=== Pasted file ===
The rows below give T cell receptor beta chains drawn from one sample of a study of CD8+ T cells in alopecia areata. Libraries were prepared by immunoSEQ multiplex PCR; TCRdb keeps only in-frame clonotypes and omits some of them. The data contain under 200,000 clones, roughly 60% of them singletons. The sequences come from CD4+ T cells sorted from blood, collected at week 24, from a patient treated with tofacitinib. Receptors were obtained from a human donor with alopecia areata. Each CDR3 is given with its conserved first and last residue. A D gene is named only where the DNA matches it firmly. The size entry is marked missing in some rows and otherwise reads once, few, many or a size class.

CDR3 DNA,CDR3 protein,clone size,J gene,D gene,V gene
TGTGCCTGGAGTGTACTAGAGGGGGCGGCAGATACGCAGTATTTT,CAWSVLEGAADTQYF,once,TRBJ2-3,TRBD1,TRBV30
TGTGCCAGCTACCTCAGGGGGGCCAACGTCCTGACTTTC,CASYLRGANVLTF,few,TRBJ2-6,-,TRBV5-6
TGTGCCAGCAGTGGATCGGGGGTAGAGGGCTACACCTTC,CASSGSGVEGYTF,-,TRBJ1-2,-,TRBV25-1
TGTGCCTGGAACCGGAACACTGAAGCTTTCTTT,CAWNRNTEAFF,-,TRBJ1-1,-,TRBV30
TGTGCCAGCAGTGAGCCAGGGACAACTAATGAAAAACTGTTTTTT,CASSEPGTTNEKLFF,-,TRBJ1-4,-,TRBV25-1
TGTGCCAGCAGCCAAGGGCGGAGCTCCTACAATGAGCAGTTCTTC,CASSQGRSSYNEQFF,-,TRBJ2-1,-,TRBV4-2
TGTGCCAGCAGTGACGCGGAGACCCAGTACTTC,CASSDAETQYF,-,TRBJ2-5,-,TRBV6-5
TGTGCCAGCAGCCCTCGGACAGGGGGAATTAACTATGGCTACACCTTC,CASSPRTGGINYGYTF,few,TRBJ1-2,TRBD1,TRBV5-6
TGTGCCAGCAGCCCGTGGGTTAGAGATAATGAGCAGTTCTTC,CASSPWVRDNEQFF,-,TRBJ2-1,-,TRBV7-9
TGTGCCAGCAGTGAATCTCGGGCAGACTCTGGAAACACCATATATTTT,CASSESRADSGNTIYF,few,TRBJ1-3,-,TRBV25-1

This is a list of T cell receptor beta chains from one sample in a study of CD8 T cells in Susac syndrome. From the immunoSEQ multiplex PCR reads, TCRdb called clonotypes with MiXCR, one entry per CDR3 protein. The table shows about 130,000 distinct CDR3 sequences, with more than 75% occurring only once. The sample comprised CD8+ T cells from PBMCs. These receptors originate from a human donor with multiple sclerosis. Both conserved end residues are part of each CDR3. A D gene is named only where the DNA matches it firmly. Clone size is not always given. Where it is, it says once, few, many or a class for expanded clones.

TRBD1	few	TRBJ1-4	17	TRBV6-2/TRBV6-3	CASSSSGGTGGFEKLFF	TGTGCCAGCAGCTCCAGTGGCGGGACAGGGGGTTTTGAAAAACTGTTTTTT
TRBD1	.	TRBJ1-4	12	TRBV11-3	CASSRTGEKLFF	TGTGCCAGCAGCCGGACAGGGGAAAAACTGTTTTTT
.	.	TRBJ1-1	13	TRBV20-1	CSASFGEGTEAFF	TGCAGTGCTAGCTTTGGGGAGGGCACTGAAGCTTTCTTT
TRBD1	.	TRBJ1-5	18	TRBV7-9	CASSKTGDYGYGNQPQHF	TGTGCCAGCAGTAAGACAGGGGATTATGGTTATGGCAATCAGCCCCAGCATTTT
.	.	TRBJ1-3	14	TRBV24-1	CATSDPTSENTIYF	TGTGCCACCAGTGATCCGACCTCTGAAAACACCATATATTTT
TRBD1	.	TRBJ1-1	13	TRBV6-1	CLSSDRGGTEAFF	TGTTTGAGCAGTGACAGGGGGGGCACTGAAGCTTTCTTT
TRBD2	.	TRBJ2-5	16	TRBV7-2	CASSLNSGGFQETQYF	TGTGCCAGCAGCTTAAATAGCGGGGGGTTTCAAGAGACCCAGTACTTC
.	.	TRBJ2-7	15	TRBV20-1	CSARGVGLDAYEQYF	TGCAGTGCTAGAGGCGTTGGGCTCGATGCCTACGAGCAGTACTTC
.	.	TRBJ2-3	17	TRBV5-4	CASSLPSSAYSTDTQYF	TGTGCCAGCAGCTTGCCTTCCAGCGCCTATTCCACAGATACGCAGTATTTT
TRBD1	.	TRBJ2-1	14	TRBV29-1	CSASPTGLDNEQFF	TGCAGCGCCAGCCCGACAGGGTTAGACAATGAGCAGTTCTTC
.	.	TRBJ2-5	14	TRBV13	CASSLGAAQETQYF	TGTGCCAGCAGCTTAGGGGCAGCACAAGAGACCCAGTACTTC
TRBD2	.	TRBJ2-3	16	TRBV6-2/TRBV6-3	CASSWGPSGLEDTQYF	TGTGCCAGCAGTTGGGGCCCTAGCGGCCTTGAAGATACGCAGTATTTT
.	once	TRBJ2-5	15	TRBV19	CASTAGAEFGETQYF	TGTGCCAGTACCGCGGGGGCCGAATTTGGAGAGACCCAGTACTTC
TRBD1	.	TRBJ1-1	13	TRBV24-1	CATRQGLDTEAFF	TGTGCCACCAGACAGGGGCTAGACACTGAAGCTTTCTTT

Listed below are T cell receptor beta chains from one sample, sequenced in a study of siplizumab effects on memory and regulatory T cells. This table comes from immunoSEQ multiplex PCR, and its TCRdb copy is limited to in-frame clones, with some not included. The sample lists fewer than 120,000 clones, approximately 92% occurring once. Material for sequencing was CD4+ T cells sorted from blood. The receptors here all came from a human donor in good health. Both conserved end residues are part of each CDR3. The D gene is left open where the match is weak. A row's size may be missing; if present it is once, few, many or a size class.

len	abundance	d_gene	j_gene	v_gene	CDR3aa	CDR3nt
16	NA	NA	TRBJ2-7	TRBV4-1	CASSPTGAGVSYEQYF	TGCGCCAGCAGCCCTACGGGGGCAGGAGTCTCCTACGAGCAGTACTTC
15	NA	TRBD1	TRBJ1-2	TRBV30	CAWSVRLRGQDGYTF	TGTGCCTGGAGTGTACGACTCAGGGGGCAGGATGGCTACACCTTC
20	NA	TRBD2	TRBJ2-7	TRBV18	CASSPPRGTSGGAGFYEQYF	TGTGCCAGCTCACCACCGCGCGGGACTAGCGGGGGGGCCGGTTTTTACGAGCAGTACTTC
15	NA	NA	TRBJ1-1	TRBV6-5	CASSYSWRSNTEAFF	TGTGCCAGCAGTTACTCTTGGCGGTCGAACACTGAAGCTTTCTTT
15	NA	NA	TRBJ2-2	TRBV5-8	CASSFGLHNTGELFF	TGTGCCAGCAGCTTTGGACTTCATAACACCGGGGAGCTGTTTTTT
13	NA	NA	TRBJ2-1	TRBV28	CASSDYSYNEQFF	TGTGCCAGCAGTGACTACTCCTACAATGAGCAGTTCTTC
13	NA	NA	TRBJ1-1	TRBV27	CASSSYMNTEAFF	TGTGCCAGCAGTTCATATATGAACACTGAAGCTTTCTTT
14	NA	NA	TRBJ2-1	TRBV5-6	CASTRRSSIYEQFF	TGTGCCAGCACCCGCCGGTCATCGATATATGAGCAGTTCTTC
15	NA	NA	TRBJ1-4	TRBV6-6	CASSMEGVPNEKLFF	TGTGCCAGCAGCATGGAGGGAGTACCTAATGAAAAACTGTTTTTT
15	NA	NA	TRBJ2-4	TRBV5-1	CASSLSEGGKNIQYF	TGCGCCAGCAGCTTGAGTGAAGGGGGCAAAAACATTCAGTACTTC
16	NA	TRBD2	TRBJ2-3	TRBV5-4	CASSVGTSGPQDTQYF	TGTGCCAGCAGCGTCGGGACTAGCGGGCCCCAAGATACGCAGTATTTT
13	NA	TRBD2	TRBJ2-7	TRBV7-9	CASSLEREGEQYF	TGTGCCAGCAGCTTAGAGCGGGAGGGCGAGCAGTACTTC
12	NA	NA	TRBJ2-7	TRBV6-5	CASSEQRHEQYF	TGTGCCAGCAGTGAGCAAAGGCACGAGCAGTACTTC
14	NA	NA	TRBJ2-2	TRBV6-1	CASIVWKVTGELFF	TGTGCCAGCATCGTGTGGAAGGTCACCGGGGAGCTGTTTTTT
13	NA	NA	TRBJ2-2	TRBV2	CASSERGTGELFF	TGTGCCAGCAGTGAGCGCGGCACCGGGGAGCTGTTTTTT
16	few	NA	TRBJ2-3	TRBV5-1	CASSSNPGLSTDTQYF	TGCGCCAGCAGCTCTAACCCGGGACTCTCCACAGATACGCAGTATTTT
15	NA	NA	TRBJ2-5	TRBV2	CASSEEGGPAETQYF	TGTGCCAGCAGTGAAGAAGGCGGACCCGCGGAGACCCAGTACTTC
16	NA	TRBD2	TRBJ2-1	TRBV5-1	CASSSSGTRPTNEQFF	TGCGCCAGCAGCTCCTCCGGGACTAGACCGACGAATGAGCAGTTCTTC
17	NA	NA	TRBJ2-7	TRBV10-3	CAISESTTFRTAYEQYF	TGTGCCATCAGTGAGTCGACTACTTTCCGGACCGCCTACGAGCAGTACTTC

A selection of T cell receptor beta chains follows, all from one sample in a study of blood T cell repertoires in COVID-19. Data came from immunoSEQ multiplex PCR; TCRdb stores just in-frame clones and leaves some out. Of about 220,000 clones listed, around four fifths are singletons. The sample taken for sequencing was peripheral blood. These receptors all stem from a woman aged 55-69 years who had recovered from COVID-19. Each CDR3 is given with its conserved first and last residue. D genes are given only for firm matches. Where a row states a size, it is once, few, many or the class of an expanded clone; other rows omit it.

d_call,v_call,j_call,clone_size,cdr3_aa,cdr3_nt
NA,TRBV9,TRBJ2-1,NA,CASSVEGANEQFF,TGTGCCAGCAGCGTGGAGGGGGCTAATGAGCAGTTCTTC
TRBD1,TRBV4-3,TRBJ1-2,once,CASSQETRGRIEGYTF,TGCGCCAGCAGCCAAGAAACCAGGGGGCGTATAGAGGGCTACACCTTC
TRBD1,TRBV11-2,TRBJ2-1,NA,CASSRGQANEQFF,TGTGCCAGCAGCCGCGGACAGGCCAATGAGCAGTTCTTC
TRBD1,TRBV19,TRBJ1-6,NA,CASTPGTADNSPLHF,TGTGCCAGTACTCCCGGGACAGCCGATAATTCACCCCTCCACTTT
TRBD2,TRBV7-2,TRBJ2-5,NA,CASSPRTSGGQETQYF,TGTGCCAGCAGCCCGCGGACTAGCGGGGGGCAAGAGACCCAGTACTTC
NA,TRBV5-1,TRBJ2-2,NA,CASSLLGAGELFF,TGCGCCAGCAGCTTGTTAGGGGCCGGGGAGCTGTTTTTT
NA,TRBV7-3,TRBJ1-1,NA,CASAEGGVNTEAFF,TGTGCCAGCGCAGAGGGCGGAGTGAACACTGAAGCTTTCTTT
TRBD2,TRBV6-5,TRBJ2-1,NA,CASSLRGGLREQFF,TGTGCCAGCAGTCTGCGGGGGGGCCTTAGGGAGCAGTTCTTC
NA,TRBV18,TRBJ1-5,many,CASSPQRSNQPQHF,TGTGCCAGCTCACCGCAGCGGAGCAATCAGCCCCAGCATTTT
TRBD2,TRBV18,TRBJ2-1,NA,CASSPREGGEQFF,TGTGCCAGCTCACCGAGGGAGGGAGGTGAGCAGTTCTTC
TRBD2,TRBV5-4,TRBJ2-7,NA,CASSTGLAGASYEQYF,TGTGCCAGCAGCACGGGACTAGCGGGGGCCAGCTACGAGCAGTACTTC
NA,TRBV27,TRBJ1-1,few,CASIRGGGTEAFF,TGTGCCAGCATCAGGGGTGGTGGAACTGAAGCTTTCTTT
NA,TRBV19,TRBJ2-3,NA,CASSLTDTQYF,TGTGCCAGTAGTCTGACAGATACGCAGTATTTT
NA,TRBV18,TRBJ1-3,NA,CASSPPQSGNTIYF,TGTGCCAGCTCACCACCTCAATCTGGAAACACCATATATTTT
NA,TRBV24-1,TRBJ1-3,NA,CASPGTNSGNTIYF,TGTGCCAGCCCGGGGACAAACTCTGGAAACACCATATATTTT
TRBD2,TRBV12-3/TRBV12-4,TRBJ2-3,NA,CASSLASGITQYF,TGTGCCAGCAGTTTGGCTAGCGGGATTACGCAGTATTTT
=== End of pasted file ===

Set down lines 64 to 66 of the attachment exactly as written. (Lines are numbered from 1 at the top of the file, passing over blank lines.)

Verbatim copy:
NA,TRBV18,TRBJ1-3,NA,CASSPPQSGNTIYF,TGTGCCAGCTCACCACCTCAATCTGGAAACACCATATATTTT
NA,TRBV24-1,TRBJ1-3,NA,CASPGTNSGNTIYF,TGTGCCAGCCCGGGGACAAACTCTGGAAACACCATATATTTT
TRBD2,TRBV12-3/TRBV12-4,TRBJ2-3,NA,CASSLASGITQYF,TGTGCCAGCAGTTTGGCTAGCGGGATTACGCAGTATTTT